Inclusion Criteria: - Mild to moderate persistent asthma for at least the past one year - Patients must not have taken oral or inhaled anti-inflammatory agents, including ICS and leukotriene inhibitors, for at least one month prior to study entry; and anti-IgE medications at least the past six months. Documented use of inhaled short-acting or long-acting β2-agonists during the month prior to study entry is, however, required. Xanthines, long-acting anticholinergics, and long-acting β2-agonists must be withdrawn within 72 hours upon entering the screening phase; short acting anticholinergics must be withdrawn within 48 hours before entering the screening phase. Patients will be required to abstain from these medications for the duration of study participation. - FEV1 values must be ≥60% of predicted normal values following a 6 hour albuterol withhold, and reversibility of FEV1 of at least 12% (equal to or greater than 200 cc) following up to four puffs of albuterol must occur; or asthma physician at study site must state based on medical history, exam, and spirometry data that patient has presumptive mild-moderate persistent asthma. - Lack of current asthma control as evidenced by ACT ≤ 19, or rescue use of B2-agonist ≥ 2/week within past 2 weeks, or waking due to asthma ≥ 1/week within past 2 weeks. - Patients must be non-smokers for at least the past year and have less than a 15 pack-year smoking history. This will minimize the risk of co-occurring COPD - Behavioral/linguistic competence: Ability to complete questionnaires and assessments in English - Patients must give informed consent prior to any study procedures. Exclusion Criteria: - Diagnosis of severe persistent asthma - 2 or more inpatient hospitalizations in the past year for asthma exacerbations; - History of only seasonal asthma - Patients with serious concomitant disease - Patients who have had a respiratory tract infection within 4 weeks of screening - Patients with a history of chronic bronchitis, COPD, or emphysema - Patients with a history of alcohol or drug abuse, or emotional or cognitive problems requiring psychotropic medication or likely to interfere procedural and treatment adherence - Any other clinically relevant deviation from normal in general medical history, physical examination, or laboratory parameters that would limit participation or interfere with study procedures and/or data collection; - Presence of exclusive extra-thoracic airway dysfunction - Women who are pregnant - Presence of a heart rhythm or other abnormality of heart rhythm on screening EKG that could preclude ac-curate HRV assessment - Chronically taking any medication likely to affect the autonomic or respiratory systems - Asthma therapy and concomitant medication - Previous participation in an investigational drug trial within 30 days prior to screening. - Concurrent participation in any other clinical trial or observational study at any time in the study. - Planning to move away from the area within the next 4 months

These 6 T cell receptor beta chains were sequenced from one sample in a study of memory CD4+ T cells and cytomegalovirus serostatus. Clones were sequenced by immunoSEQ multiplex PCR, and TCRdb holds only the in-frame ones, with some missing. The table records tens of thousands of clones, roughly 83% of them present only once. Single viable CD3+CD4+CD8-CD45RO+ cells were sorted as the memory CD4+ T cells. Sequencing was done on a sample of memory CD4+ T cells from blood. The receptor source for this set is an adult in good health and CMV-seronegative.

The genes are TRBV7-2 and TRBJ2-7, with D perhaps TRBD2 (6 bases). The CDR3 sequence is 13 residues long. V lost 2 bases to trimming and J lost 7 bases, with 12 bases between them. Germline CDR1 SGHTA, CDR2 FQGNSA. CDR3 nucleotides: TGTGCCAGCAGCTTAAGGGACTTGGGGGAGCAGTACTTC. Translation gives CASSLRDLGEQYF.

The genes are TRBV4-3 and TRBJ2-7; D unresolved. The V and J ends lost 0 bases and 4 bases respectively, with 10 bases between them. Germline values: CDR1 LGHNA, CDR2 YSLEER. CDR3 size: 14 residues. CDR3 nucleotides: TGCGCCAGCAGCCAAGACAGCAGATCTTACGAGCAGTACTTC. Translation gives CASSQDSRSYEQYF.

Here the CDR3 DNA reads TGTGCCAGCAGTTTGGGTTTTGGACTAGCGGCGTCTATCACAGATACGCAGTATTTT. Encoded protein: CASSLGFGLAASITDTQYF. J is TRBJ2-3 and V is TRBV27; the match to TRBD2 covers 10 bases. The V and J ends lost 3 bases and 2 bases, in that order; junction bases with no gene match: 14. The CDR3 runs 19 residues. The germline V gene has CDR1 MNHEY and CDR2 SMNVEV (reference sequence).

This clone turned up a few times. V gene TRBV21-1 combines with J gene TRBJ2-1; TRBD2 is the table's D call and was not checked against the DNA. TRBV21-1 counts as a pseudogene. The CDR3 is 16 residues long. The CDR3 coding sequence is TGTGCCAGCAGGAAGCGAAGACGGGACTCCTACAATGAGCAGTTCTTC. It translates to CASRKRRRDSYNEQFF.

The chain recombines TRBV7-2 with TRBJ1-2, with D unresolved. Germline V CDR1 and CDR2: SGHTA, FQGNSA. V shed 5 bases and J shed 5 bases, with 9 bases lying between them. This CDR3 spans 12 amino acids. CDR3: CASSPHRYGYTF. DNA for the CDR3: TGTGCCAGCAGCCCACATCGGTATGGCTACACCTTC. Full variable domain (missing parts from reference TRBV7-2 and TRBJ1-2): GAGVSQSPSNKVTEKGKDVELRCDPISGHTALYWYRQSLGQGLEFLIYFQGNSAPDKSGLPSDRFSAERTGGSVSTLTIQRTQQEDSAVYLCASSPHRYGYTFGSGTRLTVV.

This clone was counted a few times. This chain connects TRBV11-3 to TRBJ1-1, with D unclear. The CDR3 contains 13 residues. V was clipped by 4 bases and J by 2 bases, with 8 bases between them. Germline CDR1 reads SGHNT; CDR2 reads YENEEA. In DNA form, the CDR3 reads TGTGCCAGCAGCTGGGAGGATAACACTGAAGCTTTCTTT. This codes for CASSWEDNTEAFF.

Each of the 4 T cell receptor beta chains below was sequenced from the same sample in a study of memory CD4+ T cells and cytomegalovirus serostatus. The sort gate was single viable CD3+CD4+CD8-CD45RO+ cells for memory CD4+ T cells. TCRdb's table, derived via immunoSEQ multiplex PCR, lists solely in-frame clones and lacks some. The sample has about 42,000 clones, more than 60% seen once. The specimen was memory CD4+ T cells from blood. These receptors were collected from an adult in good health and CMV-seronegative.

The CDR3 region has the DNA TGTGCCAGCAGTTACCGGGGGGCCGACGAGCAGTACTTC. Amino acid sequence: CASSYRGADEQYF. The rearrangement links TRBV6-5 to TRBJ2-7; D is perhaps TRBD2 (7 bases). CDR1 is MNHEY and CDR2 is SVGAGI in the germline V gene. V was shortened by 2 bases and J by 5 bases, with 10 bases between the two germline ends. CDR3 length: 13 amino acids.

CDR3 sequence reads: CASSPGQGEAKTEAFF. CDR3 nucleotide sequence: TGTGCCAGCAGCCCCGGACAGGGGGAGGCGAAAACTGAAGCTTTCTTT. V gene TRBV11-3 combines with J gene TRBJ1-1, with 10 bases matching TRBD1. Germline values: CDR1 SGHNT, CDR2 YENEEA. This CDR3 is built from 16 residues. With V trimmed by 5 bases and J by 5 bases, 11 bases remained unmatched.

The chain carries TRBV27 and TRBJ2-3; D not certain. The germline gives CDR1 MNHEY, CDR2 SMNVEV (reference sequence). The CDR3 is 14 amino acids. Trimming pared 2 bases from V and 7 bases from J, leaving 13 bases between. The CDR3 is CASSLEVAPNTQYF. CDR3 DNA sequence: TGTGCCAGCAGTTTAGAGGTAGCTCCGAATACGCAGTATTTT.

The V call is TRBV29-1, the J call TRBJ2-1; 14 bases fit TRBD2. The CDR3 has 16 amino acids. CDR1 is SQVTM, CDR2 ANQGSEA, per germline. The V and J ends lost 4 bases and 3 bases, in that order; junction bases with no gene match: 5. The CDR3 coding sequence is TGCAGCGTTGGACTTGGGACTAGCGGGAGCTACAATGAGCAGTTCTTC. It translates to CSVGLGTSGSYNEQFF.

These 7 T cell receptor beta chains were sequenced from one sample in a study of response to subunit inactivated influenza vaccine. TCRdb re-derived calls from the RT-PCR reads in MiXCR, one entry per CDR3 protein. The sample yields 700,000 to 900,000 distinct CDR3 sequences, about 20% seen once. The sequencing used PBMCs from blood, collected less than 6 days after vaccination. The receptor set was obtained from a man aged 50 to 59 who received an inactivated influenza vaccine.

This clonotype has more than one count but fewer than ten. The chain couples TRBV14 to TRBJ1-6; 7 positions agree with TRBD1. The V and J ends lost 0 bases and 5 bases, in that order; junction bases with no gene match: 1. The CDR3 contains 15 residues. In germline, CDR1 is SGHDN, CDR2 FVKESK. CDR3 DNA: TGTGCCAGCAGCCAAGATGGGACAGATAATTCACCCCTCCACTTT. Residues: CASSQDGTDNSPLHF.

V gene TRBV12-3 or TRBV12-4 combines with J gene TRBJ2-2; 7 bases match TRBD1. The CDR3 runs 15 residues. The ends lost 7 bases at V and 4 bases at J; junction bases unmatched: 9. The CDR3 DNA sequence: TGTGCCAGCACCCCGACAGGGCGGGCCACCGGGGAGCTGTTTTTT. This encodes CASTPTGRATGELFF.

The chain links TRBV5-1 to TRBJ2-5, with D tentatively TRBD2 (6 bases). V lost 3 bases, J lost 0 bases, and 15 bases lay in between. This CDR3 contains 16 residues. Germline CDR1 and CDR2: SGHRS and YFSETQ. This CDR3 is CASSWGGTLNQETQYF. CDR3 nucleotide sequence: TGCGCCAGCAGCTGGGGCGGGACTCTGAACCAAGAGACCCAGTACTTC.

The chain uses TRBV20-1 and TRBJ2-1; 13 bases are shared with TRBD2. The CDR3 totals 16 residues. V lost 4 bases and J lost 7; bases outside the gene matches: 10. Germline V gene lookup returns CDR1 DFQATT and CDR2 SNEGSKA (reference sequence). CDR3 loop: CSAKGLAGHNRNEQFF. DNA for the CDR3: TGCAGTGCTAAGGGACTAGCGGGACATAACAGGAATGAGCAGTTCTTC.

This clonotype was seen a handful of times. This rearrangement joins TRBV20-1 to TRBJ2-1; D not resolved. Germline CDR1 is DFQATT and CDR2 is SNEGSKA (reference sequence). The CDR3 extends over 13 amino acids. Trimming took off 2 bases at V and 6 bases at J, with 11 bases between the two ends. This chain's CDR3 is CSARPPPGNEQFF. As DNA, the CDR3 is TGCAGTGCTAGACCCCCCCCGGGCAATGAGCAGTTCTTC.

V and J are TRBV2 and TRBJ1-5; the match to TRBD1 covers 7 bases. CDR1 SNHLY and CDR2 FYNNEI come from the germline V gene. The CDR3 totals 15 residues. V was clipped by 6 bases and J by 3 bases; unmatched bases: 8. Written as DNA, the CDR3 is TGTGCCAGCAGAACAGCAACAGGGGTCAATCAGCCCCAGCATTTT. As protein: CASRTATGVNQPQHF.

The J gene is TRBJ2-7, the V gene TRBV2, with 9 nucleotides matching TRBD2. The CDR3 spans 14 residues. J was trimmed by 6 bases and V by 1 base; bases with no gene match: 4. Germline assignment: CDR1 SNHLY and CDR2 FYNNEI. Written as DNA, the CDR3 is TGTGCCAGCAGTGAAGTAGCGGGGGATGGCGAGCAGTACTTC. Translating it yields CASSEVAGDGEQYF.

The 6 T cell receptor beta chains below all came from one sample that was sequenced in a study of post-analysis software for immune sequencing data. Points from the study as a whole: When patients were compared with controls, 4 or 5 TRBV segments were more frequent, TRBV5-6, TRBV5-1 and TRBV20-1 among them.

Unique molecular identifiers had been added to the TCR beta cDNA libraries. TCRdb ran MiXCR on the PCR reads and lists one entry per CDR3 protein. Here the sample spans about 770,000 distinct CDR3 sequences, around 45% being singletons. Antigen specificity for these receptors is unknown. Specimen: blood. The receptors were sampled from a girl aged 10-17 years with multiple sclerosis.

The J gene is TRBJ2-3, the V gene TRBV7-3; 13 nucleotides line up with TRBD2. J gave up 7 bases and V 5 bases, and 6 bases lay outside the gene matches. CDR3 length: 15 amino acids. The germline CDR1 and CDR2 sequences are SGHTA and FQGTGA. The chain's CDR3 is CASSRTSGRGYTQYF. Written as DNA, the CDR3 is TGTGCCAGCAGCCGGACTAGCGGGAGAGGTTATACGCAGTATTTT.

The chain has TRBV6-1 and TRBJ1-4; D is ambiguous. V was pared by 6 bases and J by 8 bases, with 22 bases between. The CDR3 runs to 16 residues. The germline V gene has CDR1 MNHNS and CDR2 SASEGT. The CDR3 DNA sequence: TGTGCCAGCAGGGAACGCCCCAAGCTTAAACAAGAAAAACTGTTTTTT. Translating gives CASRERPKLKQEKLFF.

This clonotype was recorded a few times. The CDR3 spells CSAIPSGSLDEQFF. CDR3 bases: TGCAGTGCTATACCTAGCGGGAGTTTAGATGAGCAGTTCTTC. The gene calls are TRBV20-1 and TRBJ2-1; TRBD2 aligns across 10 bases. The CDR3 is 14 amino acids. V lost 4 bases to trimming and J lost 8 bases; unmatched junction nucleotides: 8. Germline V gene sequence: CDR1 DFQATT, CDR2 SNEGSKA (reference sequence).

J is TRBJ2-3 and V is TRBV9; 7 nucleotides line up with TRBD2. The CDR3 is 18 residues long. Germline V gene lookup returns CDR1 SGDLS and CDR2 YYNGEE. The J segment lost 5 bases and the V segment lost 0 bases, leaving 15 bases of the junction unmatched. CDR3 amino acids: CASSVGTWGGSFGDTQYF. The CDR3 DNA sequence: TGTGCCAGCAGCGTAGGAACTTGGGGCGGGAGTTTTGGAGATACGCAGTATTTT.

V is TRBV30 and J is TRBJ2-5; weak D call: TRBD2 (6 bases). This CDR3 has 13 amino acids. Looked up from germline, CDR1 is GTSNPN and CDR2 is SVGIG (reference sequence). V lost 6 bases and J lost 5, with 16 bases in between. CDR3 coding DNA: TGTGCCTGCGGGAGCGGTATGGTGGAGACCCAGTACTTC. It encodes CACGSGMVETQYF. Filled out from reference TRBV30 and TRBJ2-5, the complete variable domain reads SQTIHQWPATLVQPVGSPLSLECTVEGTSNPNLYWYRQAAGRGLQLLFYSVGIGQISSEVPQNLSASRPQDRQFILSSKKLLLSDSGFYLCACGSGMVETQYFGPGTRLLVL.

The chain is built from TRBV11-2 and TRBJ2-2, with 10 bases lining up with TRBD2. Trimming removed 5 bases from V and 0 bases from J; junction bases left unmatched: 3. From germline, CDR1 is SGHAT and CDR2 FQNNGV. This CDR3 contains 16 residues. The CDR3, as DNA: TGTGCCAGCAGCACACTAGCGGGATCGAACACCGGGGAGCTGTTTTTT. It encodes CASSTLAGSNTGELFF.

Additional Information

Official title Heart Rate Variability Biofeedback: It's Role in Asthma Therapeutics
Principal investigator Frederick S Wamboldt, MD
Description The purpose of this study is to determine the role of Heart rate variability biofeedback (HRV-BF) in asthma management as either a controller (alternative) or bronchodilator (complementary) treatment, with respect to the current treatment of choice, ICS therapy, using different methods from those that demonstrated clinically significant improvement in asthma outcomes in our previous research (1), and adding a second site not involved in our previous work. Inflammation of airways is viewed as the core pathophysiologic process in asthma. It is thought to render airways more reactive, and therefore, more susceptible to bronchoconstriction, leading to asthma exacerbations. Asthma is an episodic disease, where the goal of therapy is to reduce susceptibility to exacerbations, which may cause severe, even life-threatening illness. Anti-inflammatory medications reduce airways reactivity, while bronchodilator medications primarily relieve symptoms once an asthma exacerbation is in process, and may stop progressive constriction of airway smooth muscles (ASM). An anti-inflammatory effect of HRV-BF would have important implications for asthma management because adherence to ICS regimens is low due to a significant degree to feared side effects of prolonged steroid medication. Even if HRV-BF is found to only allow partial reduction in ICS requirements, this still would likely represent a major advance in asthma care.
Trial information was received from ClinicalTrials.gov and was last updated in May 2016.
Information provided to ClinicalTrials.gov by National Jewish Health.